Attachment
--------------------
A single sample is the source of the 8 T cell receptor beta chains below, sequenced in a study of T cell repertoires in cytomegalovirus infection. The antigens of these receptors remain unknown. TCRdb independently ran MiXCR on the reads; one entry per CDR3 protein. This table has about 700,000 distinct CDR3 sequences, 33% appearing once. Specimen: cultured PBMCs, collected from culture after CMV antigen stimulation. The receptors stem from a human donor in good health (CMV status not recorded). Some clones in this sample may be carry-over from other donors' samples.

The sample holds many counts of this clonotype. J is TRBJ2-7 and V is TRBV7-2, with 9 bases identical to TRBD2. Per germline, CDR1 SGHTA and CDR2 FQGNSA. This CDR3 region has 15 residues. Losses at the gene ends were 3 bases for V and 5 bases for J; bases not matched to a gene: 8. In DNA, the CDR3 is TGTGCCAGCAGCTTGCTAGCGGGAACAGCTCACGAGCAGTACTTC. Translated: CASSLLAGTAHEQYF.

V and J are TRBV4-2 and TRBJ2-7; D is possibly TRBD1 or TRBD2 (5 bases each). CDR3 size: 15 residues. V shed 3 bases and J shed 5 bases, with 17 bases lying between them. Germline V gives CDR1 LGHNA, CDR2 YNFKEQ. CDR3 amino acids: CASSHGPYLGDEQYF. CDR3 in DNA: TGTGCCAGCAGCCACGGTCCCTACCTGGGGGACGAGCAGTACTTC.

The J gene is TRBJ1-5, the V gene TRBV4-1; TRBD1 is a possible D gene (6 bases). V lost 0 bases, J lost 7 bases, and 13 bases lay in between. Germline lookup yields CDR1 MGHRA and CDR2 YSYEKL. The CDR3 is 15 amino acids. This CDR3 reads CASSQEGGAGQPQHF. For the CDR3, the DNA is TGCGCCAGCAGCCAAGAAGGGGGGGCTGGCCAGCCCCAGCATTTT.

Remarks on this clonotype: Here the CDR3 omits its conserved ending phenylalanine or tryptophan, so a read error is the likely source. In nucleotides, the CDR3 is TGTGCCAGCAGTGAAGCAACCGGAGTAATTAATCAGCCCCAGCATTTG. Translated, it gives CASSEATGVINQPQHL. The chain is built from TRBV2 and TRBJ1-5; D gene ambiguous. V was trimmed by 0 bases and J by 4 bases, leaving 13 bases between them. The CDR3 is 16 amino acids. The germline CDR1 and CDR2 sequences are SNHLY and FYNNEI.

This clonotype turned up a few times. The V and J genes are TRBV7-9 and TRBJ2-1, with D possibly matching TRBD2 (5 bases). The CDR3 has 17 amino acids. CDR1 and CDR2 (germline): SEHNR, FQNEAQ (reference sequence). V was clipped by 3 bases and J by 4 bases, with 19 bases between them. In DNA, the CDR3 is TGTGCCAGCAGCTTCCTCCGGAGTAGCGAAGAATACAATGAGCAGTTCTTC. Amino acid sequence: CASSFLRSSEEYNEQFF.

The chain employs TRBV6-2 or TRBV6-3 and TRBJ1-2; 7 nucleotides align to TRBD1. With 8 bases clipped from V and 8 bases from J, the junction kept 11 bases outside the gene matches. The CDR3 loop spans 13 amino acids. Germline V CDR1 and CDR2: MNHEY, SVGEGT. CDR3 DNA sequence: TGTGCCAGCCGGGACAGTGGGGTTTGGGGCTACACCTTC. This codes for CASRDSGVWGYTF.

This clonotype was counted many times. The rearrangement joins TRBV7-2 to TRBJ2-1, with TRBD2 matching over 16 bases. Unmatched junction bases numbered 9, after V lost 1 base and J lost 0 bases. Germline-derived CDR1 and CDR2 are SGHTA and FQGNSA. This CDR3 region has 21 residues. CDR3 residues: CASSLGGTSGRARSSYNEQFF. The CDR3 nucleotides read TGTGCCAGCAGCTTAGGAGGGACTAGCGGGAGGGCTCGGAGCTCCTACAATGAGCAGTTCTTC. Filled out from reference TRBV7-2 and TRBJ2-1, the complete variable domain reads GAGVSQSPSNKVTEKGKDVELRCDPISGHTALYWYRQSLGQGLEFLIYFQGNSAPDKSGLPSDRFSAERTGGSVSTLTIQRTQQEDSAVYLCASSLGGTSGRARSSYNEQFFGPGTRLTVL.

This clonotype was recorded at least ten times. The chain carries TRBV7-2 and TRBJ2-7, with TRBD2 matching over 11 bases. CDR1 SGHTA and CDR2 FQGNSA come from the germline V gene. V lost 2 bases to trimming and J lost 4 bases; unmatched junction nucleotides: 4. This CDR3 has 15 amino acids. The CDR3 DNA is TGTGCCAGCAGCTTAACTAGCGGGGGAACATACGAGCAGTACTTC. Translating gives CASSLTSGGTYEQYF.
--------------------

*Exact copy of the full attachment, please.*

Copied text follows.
A single sample is the source of the 8 T cell receptor beta chains below, sequenced in a study of T cell repertoires in cytomegalovirus infection. The antigens of these receptors remain unknown. TCRdb independently ran MiXCR on the reads; one entry per CDR3 protein. This table has about 700,000 distinct CDR3 sequences, 33% appearing once. Specimen: cultured PBMCs, collected from culture after CMV antigen stimulation. The receptors stem from a human donor in good health (CMV status not recorded). Some clones in this sample may be carry-over from other donors' samples.

The sample holds many counts of this clonotype. J is TRBJ2-7 and V is TRBV7-2, with 9 bases identical to TRBD2. Per germline, CDR1 SGHTA and CDR2 FQGNSA. This CDR3 region has 15 residues. Losses at the gene ends were 3 bases for V and 5 bases for J; bases not matched to a gene: 8. In DNA, the CDR3 is TGTGCCAGCAGCTTGCTAGCGGGAACAGCTCACGAGCAGTACTTC. Translated: CASSLLAGTAHEQYF.

V and J are TRBV4-2 and TRBJ2-7; D is possibly TRBD1 or TRBD2 (5 bases each). CDR3 size: 15 residues. V shed 3 bases and J shed 5 bases, with 17 bases lying between them. Germline V gives CDR1 LGHNA, CDR2 YNFKEQ. CDR3 amino acids: CASSHGPYLGDEQYF. CDR3 in DNA: TGTGCCAGCAGCCACGGTCCCTACCTGGGGGACGAGCAGTACTTC.

The J gene is TRBJ1-5, the V gene TRBV4-1; TRBD1 is a possible D gene (6 bases). V lost 0 bases, J lost 7 bases, and 13 bases lay in between. Germline lookup yields CDR1 MGHRA and CDR2 YSYEKL. The CDR3 is 15 amino acids. This CDR3 reads CASSQEGGAGQPQHF. For the CDR3, the DNA is TGCGCCAGCAGCCAAGAAGGGGGGGCTGGCCAGCCCCAGCATTTT.

Remarks on this clonotype: Here the CDR3 omits its conserved ending phenylalanine or tryptophan, so a read error is the likely source. In nucleotides, the CDR3 is TGTGCCAGCAGTGAAGCAACCGGAGTAATTAATCAGCCCCAGCATTTG. Translated, it gives CASSEATGVINQPQHL. The chain is built from TRBV2 and TRBJ1-5; D gene ambiguous. V was trimmed by 0 bases and J by 4 bases, leaving 13 bases between them. The CDR3 is 16 amino acids. The germline CDR1 and CDR2 sequences are SNHLY and FYNNEI.

This clonotype turned up a few times. The V and J genes are TRBV7-9 and TRBJ2-1, with D possibly matching TRBD2 (5 bases). The CDR3 has 17 amino acids. CDR1 and CDR2 (germline): SEHNR, FQNEAQ (reference sequence). V was clipped by 3 bases and J by 4 bases, with 19 bases between them. In DNA, the CDR3 is TGTGCCAGCAGCTTCCTCCGGAGTAGCGAAGAATACAATGAGCAGTTCTTC. Amino acid sequence: CASSFLRSSEEYNEQFF.

The chain employs TRBV6-2 or TRBV6-3 and TRBJ1-2; 7 nucleotides align to TRBD1. With 8 bases clipped from V and 8 bases from J, the junction kept 11 bases outside the gene matches. The CDR3 loop spans 13 amino acids. Germline V CDR1 and CDR2: MNHEY, SVGEGT. CDR3 DNA sequence: TGTGCCAGCCGGGACAGTGGGGTTTGGGGCTACACCTTC. This codes for CASRDSGVWGYTF.

This clonotype was counted many times. The rearrangement joins TRBV7-2 to TRBJ2-1, with TRBD2 matching over 16 bases. Unmatched junction bases numbered 9, after V lost 1 base and J lost 0 bases. Germline-derived CDR1 and CDR2 are SGHTA and FQGNSA. This CDR3 region has 21 residues. CDR3 residues: CASSLGGTSGRARSSYNEQFF. The CDR3 nucleotides read TGTGCCAGCAGCTTAGGAGGGACTAGCGGGAGGGCTCGGAGCTCCTACAATGAGCAGTTCTTC. Filled out from reference TRBV7-2 and TRBJ2-1, the complete variable domain reads GAGVSQSPSNKVTEKGKDVELRCDPISGHTALYWYRQSLGQGLEFLIYFQGNSAPDKSGLPSDRFSAERTGGSVSTLTIQRTQQEDSAVYLCASSLGGTSGRARSSYNEQFFGPGTRLTVL.

This clonotype was recorded at least ten times. The chain carries TRBV7-2 and TRBJ2-7, with TRBD2 matching over 11 bases. CDR1 SGHTA and CDR2 FQGNSA come from the germline V gene. V lost 2 bases to trimming and J lost 4 bases; unmatched junction nucleotides: 4. This CDR3 has 15 amino acids. The CDR3 DNA is TGTGCCAGCAGCTTAACTAGCGGGGGAACATACGAGCAGTACTTC. Translating gives CASSLTSGGTYEQYF.